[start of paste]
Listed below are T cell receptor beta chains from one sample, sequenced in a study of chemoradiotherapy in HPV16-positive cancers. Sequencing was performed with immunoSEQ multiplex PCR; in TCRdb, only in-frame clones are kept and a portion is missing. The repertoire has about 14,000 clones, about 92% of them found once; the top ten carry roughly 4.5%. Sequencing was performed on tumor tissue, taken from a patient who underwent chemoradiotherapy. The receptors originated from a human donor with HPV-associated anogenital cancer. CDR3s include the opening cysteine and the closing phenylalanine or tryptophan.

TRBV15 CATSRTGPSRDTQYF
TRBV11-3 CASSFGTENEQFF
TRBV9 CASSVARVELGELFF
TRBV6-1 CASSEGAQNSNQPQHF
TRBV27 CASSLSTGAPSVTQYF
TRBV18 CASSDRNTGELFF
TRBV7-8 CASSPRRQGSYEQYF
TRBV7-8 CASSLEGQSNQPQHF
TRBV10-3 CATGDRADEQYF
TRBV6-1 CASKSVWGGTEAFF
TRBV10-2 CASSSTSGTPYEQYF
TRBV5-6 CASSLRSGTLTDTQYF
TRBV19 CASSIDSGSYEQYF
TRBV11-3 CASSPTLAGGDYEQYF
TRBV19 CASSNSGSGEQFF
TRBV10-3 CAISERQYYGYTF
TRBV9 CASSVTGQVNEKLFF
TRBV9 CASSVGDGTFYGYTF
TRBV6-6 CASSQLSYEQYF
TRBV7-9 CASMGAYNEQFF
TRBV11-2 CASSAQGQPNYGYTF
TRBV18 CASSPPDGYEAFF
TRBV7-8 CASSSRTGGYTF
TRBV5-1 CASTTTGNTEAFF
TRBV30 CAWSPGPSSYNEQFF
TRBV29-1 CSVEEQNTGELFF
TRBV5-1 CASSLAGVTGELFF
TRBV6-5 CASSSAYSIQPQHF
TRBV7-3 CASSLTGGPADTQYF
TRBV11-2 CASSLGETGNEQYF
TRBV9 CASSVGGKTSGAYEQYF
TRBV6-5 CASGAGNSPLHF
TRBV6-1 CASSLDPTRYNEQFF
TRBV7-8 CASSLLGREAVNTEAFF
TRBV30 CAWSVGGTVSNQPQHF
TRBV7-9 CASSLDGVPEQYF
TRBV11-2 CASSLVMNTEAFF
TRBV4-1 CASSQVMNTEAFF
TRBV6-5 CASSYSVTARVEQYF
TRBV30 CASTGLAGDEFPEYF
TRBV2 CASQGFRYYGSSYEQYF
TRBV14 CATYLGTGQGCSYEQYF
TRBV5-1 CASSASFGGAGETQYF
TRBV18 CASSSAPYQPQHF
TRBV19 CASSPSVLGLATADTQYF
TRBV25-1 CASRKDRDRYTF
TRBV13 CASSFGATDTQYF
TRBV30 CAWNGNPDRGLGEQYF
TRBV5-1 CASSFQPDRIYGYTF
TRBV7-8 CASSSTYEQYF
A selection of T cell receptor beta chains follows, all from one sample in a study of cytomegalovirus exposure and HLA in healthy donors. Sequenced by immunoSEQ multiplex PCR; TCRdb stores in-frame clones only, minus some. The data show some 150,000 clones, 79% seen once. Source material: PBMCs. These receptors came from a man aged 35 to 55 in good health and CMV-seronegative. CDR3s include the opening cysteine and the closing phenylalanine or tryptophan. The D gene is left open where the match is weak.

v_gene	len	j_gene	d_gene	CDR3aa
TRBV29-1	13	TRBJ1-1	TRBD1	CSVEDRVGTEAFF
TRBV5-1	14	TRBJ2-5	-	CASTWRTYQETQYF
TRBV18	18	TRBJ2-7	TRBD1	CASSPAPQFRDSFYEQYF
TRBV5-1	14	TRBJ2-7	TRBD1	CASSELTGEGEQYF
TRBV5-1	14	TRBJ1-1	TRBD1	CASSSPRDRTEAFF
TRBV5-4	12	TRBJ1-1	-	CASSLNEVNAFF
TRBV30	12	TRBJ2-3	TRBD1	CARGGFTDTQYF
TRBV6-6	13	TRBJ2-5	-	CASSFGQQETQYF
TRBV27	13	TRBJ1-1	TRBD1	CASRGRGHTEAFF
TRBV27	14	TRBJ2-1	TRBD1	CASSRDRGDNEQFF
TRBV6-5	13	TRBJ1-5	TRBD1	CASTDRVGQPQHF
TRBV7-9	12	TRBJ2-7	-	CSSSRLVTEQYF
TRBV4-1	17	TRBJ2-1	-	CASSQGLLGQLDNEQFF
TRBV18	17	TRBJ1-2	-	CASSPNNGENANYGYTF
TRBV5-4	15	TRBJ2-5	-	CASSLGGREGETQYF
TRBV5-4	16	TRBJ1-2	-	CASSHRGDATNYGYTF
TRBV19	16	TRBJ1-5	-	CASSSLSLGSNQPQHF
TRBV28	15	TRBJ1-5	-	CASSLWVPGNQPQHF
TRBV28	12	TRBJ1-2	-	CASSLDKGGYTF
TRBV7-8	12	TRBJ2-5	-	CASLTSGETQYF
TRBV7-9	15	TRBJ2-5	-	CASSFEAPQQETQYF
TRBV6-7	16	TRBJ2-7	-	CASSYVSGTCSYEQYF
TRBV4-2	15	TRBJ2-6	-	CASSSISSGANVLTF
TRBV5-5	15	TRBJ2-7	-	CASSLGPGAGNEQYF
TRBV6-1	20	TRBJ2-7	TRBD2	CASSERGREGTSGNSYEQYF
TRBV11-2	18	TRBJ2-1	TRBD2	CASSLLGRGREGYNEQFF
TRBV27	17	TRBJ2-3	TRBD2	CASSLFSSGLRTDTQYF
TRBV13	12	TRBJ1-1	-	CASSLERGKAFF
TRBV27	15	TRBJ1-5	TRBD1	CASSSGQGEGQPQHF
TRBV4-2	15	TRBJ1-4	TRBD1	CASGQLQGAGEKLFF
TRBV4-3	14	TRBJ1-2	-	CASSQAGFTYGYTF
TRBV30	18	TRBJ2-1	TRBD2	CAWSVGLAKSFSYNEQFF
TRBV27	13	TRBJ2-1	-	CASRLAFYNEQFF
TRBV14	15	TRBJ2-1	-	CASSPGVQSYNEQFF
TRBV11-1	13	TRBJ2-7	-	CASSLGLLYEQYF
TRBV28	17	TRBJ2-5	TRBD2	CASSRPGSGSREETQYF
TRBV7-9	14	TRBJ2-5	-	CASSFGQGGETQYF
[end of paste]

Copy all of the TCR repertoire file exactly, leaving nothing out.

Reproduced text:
Listed below are T cell receptor beta chains from one sample, sequenced in a study of chemoradiotherapy in HPV16-positive cancers. Sequencing was performed with immunoSEQ multiplex PCR; in TCRdb, only in-frame clones are kept and a portion is missing. The repertoire has about 14,000 clones, about 92% of them found once; the top ten carry roughly 4.5%. Sequencing was performed on tumor tissue, taken from a patient who underwent chemoradiotherapy. The receptors originated from a human donor with HPV-associated anogenital cancer. CDR3s include the opening cysteine and the closing phenylalanine or tryptophan.

TRBV15 CATSRTGPSRDTQYF
TRBV11-3 CASSFGTENEQFF
TRBV9 CASSVARVELGELFF
TRBV6-1 CASSEGAQNSNQPQHF
TRBV27 CASSLSTGAPSVTQYF
TRBV18 CASSDRNTGELFF
TRBV7-8 CASSPRRQGSYEQYF
TRBV7-8 CASSLEGQSNQPQHF
TRBV10-3 CATGDRADEQYF
TRBV6-1 CASKSVWGGTEAFF
TRBV10-2 CASSSTSGTPYEQYF
TRBV5-6 CASSLRSGTLTDTQYF
TRBV19 CASSIDSGSYEQYF
TRBV11-3 CASSPTLAGGDYEQYF
TRBV19 CASSNSGSGEQFF
TRBV10-3 CAISERQYYGYTF
TRBV9 CASSVTGQVNEKLFF
TRBV9 CASSVGDGTFYGYTF
TRBV6-6 CASSQLSYEQYF
TRBV7-9 CASMGAYNEQFF
TRBV11-2 CASSAQGQPNYGYTF
TRBV18 CASSPPDGYEAFF
TRBV7-8 CASSSRTGGYTF
TRBV5-1 CASTTTGNTEAFF
TRBV30 CAWSPGPSSYNEQFF
TRBV29-1 CSVEEQNTGELFF
TRBV5-1 CASSLAGVTGELFF
TRBV6-5 CASSSAYSIQPQHF
TRBV7-3 CASSLTGGPADTQYF
TRBV11-2 CASSLGETGNEQYF
TRBV9 CASSVGGKTSGAYEQYF
TRBV6-5 CASGAGNSPLHF
TRBV6-1 CASSLDPTRYNEQFF
TRBV7-8 CASSLLGREAVNTEAFF
TRBV30 CAWSVGGTVSNQPQHF
TRBV7-9 CASSLDGVPEQYF
TRBV11-2 CASSLVMNTEAFF
TRBV4-1 CASSQVMNTEAFF
TRBV6-5 CASSYSVTARVEQYF
TRBV30 CASTGLAGDEFPEYF
TRBV2 CASQGFRYYGSSYEQYF
TRBV14 CATYLGTGQGCSYEQYF
TRBV5-1 CASSASFGGAGETQYF
TRBV18 CASSSAPYQPQHF
TRBV19 CASSPSVLGLATADTQYF
TRBV25-1 CASRKDRDRYTF
TRBV13 CASSFGATDTQYF
TRBV30 CAWNGNPDRGLGEQYF
TRBV5-1 CASSFQPDRIYGYTF
TRBV7-8 CASSSTYEQYF
A selection of T cell receptor beta chains follows, all from one sample in a study of cytomegalovirus exposure and HLA in healthy donors. Sequenced by immunoSEQ multiplex PCR; TCRdb stores in-frame clones only, minus some. The data show some 150,000 clones, 79% seen once. Source material: PBMCs. These receptors came from a man aged 35 to 55 in good health and CMV-seronegative. CDR3s include the opening cysteine and the closing phenylalanine or tryptophan. The D gene is left open where the match is weak.

v_gene	len	j_gene	d_gene	CDR3aa
TRBV29-1	13	TRBJ1-1	TRBD1	CSVEDRVGTEAFF
TRBV5-1	14	TRBJ2-5	-	CASTWRTYQETQYF
TRBV18	18	TRBJ2-7	TRBD1	CASSPAPQFRDSFYEQYF
TRBV5-1	14	TRBJ2-7	TRBD1	CASSELTGEGEQYF
TRBV5-1	14	TRBJ1-1	TRBD1	CASSSPRDRTEAFF
TRBV5-4	12	TRBJ1-1	-	CASSLNEVNAFF
TRBV30	12	TRBJ2-3	TRBD1	CARGGFTDTQYF
TRBV6-6	13	TRBJ2-5	-	CASSFGQQETQYF
TRBV27	13	TRBJ1-1	TRBD1	CASRGRGHTEAFF
TRBV27	14	TRBJ2-1	TRBD1	CASSRDRGDNEQFF
TRBV6-5	13	TRBJ1-5	TRBD1	CASTDRVGQPQHF
TRBV7-9	12	TRBJ2-7	-	CSSSRLVTEQYF
TRBV4-1	17	TRBJ2-1	-	CASSQGLLGQLDNEQFF
TRBV18	17	TRBJ1-2	-	CASSPNNGENANYGYTF
TRBV5-4	15	TRBJ2-5	-	CASSLGGREGETQYF
TRBV5-4	16	TRBJ1-2	-	CASSHRGDATNYGYTF
TRBV19	16	TRBJ1-5	-	CASSSLSLGSNQPQHF
TRBV28	15	TRBJ1-5	-	CASSLWVPGNQPQHF
TRBV28	12	TRBJ1-2	-	CASSLDKGGYTF
TRBV7-8	12	TRBJ2-5	-	CASLTSGETQYF
TRBV7-9	15	TRBJ2-5	-	CASSFEAPQQETQYF
TRBV6-7	16	TRBJ2-7	-	CASSYVSGTCSYEQYF
TRBV4-2	15	TRBJ2-6	-	CASSSISSGANVLTF
TRBV5-5	15	TRBJ2-7	-	CASSLGPGAGNEQYF
TRBV6-1	20	TRBJ2-7	TRBD2	CASSERGREGTSGNSYEQYF
TRBV11-2	18	TRBJ2-1	TRBD2	CASSLLGRGREGYNEQFF
TRBV27	17	TRBJ2-3	TRBD2	CASSLFSSGLRTDTQYF
TRBV13	12	TRBJ1-1	-	CASSLERGKAFF
TRBV27	15	TRBJ1-5	TRBD1	CASSSGQGEGQPQHF
TRBV4-2	15	TRBJ1-4	TRBD1	CASGQLQGAGEKLFF
TRBV4-3	14	TRBJ1-2	-	CASSQAGFTYGYTF
TRBV30	18	TRBJ2-1	TRBD2	CAWSVGLAKSFSYNEQFF
TRBV27	13	TRBJ2-1	-	CASRLAFYNEQFF
TRBV14	15	TRBJ2-1	-	CASSPGVQSYNEQFF
TRBV11-1	13	TRBJ2-7	-	CASSLGLLYEQYF
TRBV28	17	TRBJ2-5	TRBD2	CASSRPGSGSREETQYF
TRBV7-9	14	TRBJ2-5	-	CASSFGQGGETQYF